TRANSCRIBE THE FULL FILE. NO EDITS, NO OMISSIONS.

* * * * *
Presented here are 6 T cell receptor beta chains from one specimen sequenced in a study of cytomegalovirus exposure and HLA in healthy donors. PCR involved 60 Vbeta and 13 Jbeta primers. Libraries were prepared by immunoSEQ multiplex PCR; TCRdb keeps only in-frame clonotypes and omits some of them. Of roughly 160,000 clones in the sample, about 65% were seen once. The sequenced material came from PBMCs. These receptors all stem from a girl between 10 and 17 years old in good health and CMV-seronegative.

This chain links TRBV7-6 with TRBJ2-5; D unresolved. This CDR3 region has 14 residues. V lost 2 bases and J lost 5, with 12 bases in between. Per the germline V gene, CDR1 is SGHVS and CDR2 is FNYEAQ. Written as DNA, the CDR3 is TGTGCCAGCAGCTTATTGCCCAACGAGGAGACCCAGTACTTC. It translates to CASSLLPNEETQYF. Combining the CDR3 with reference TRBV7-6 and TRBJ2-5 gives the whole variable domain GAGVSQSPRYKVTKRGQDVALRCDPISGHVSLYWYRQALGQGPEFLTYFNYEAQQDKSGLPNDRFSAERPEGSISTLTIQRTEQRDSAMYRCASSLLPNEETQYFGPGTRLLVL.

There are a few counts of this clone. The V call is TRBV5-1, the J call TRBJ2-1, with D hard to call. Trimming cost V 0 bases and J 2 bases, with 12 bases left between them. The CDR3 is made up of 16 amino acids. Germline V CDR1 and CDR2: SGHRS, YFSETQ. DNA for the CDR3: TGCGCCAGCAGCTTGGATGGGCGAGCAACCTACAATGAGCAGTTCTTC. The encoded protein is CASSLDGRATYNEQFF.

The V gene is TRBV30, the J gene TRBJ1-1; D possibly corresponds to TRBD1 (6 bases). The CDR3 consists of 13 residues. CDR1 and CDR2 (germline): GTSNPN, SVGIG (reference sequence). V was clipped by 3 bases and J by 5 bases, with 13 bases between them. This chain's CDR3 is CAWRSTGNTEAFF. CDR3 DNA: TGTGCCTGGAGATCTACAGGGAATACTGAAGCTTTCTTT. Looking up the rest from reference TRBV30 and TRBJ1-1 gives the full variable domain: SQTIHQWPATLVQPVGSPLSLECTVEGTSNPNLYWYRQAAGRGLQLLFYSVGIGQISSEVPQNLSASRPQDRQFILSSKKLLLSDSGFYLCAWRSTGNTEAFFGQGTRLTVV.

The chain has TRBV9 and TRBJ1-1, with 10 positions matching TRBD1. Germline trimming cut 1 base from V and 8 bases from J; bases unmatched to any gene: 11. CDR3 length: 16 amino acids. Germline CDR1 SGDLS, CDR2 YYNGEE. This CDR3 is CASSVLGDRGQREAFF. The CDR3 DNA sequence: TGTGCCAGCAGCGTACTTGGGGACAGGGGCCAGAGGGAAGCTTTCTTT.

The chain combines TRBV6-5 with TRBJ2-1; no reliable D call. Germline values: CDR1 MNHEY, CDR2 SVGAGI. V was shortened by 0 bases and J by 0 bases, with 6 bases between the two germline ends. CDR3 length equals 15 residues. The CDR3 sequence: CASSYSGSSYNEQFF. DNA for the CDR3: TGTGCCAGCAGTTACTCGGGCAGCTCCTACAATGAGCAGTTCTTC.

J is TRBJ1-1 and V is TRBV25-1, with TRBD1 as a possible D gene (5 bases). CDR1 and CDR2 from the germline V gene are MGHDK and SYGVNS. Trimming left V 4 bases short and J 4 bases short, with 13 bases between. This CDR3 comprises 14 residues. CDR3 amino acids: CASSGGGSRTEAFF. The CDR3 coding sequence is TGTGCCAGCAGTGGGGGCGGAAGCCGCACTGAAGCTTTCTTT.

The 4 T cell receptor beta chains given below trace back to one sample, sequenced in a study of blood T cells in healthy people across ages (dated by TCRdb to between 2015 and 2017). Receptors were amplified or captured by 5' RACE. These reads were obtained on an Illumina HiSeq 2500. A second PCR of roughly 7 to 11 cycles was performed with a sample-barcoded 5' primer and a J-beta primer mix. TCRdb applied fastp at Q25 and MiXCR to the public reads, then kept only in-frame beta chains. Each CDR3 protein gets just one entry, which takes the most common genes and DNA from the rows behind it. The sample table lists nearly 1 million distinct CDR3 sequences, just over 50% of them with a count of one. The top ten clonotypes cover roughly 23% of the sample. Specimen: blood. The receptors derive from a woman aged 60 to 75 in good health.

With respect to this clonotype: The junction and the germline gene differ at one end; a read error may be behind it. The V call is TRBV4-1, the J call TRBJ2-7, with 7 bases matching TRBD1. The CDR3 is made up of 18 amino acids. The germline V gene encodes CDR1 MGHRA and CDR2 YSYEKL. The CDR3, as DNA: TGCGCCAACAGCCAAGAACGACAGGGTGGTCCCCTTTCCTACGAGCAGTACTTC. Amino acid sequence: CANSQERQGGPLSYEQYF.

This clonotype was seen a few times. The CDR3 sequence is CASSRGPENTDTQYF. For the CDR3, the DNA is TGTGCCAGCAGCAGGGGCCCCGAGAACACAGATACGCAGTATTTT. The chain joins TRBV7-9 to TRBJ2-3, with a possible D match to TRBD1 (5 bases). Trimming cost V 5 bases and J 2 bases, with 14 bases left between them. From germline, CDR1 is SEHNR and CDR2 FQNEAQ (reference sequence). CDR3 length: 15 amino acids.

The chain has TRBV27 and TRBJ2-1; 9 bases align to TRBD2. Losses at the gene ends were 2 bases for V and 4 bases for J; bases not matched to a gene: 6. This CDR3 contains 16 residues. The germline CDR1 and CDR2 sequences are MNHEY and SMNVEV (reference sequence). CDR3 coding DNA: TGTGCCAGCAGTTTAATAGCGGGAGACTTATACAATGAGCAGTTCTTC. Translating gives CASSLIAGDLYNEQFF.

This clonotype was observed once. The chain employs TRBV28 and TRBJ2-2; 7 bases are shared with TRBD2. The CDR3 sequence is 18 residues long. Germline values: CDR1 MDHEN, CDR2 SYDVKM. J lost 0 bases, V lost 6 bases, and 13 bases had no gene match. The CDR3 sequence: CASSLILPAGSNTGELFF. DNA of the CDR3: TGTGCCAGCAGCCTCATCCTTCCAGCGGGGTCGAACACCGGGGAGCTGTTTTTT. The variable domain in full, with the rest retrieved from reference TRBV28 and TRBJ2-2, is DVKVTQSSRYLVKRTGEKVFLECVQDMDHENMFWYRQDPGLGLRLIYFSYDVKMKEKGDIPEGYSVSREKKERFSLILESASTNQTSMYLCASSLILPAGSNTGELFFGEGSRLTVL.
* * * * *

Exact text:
Presented here are 6 T cell receptor beta chains from one specimen sequenced in a study of cytomegalovirus exposure and HLA in healthy donors. PCR involved 60 Vbeta and 13 Jbeta primers. Libraries were prepared by immunoSEQ multiplex PCR; TCRdb keeps only in-frame clonotypes and omits some of them. Of roughly 160,000 clones in the sample, about 65% were seen once. The sequenced material came from PBMCs. These receptors all stem from a girl between 10 and 17 years old in good health and CMV-seronegative.

This chain links TRBV7-6 with TRBJ2-5; D unresolved. This CDR3 region has 14 residues. V lost 2 bases and J lost 5, with 12 bases in between. Per the germline V gene, CDR1 is SGHVS and CDR2 is FNYEAQ. Written as DNA, the CDR3 is TGTGCCAGCAGCTTATTGCCCAACGAGGAGACCCAGTACTTC. It translates to CASSLLPNEETQYF. Combining the CDR3 with reference TRBV7-6 and TRBJ2-5 gives the whole variable domain GAGVSQSPRYKVTKRGQDVALRCDPISGHVSLYWYRQALGQGPEFLTYFNYEAQQDKSGLPNDRFSAERPEGSISTLTIQRTEQRDSAMYRCASSLLPNEETQYFGPGTRLLVL.

There are a few counts of this clone. The V call is TRBV5-1, the J call TRBJ2-1, with D hard to call. Trimming cost V 0 bases and J 2 bases, with 12 bases left between them. The CDR3 is made up of 16 amino acids. Germline V CDR1 and CDR2: SGHRS, YFSETQ. DNA for the CDR3: TGCGCCAGCAGCTTGGATGGGCGAGCAACCTACAATGAGCAGTTCTTC. The encoded protein is CASSLDGRATYNEQFF.

The V gene is TRBV30, the J gene TRBJ1-1; D possibly corresponds to TRBD1 (6 bases). The CDR3 consists of 13 residues. CDR1 and CDR2 (germline): GTSNPN, SVGIG (reference sequence). V was clipped by 3 bases and J by 5 bases, with 13 bases between them. This chain's CDR3 is CAWRSTGNTEAFF. CDR3 DNA: TGTGCCTGGAGATCTACAGGGAATACTGAAGCTTTCTTT. Looking up the rest from reference TRBV30 and TRBJ1-1 gives the full variable domain: SQTIHQWPATLVQPVGSPLSLECTVEGTSNPNLYWYRQAAGRGLQLLFYSVGIGQISSEVPQNLSASRPQDRQFILSSKKLLLSDSGFYLCAWRSTGNTEAFFGQGTRLTVV.

The chain has TRBV9 and TRBJ1-1, with 10 positions matching TRBD1. Germline trimming cut 1 base from V and 8 bases from J; bases unmatched to any gene: 11. CDR3 length: 16 amino acids. Germline CDR1 SGDLS, CDR2 YYNGEE. This CDR3 is CASSVLGDRGQREAFF. The CDR3 DNA sequence: TGTGCCAGCAGCGTACTTGGGGACAGGGGCCAGAGGGAAGCTTTCTTT.

The chain combines TRBV6-5 with TRBJ2-1; no reliable D call. Germline values: CDR1 MNHEY, CDR2 SVGAGI. V was shortened by 0 bases and J by 0 bases, with 6 bases between the two germline ends. CDR3 length equals 15 residues. The CDR3 sequence: CASSYSGSSYNEQFF. DNA for the CDR3: TGTGCCAGCAGTTACTCGGGCAGCTCCTACAATGAGCAGTTCTTC.

J is TRBJ1-1 and V is TRBV25-1, with TRBD1 as a possible D gene (5 bases). CDR1 and CDR2 from the germline V gene are MGHDK and SYGVNS. Trimming left V 4 bases short and J 4 bases short, with 13 bases between. This CDR3 comprises 14 residues. CDR3 amino acids: CASSGGGSRTEAFF. The CDR3 coding sequence is TGTGCCAGCAGTGGGGGCGGAAGCCGCACTGAAGCTTTCTTT.

The 4 T cell receptor beta chains given below trace back to one sample, sequenced in a study of blood T cells in healthy people across ages (dated by TCRdb to between 2015 and 2017). Receptors were amplified or captured by 5' RACE. These reads were obtained on an Illumina HiSeq 2500. A second PCR of roughly 7 to 11 cycles was performed with a sample-barcoded 5' primer and a J-beta primer mix. TCRdb applied fastp at Q25 and MiXCR to the public reads, then kept only in-frame beta chains. Each CDR3 protein gets just one entry, which takes the most common genes and DNA from the rows behind it. The sample table lists nearly 1 million distinct CDR3 sequences, just over 50% of them with a count of one. The top ten clonotypes cover roughly 23% of the sample. Specimen: blood. The receptors derive from a woman aged 60 to 75 in good health.

With respect to this clonotype: The junction and the germline gene differ at one end; a read error may be behind it. The V call is TRBV4-1, the J call TRBJ2-7, with 7 bases matching TRBD1. The CDR3 is made up of 18 amino acids. The germline V gene encodes CDR1 MGHRA and CDR2 YSYEKL. The CDR3, as DNA: TGCGCCAACAGCCAAGAACGACAGGGTGGTCCCCTTTCCTACGAGCAGTACTTC. Amino acid sequence: CANSQERQGGPLSYEQYF.

This clonotype was seen a few times. The CDR3 sequence is CASSRGPENTDTQYF. For the CDR3, the DNA is TGTGCCAGCAGCAGGGGCCCCGAGAACACAGATACGCAGTATTTT. The chain joins TRBV7-9 to TRBJ2-3, with a possible D match to TRBD1 (5 bases). Trimming cost V 5 bases and J 2 bases, with 14 bases left between them. From germline, CDR1 is SEHNR and CDR2 FQNEAQ (reference sequence). CDR3 length: 15 amino acids.

The chain has TRBV27 and TRBJ2-1; 9 bases align to TRBD2. Losses at the gene ends were 2 bases for V and 4 bases for J; bases not matched to a gene: 6. This CDR3 contains 16 residues. The germline CDR1 and CDR2 sequences are MNHEY and SMNVEV (reference sequence). CDR3 coding DNA: TGTGCCAGCAGTTTAATAGCGGGAGACTTATACAATGAGCAGTTCTTC. Translating gives CASSLIAGDLYNEQFF.

This clonotype was observed once. The chain employs TRBV28 and TRBJ2-2; 7 bases are shared with TRBD2. The CDR3 sequence is 18 residues long. Germline values: CDR1 MDHEN, CDR2 SYDVKM. J lost 0 bases, V lost 6 bases, and 13 bases had no gene match. The CDR3 sequence: CASSLILPAGSNTGELFF. DNA of the CDR3: TGTGCCAGCAGCCTCATCCTTCCAGCGGGGTCGAACACCGGGGAGCTGTTTTTT. The variable domain in full, with the rest retrieved from reference TRBV28 and TRBJ2-2, is DVKVTQSSRYLVKRTGEKVFLECVQDMDHENMFWYRQDPGLGLRLIYFSYDVKMKEKGDIPEGYSVSREKKERFSLILESASTNQTSMYLCASSLILPAGSNTGELFFGEGSRLTVL.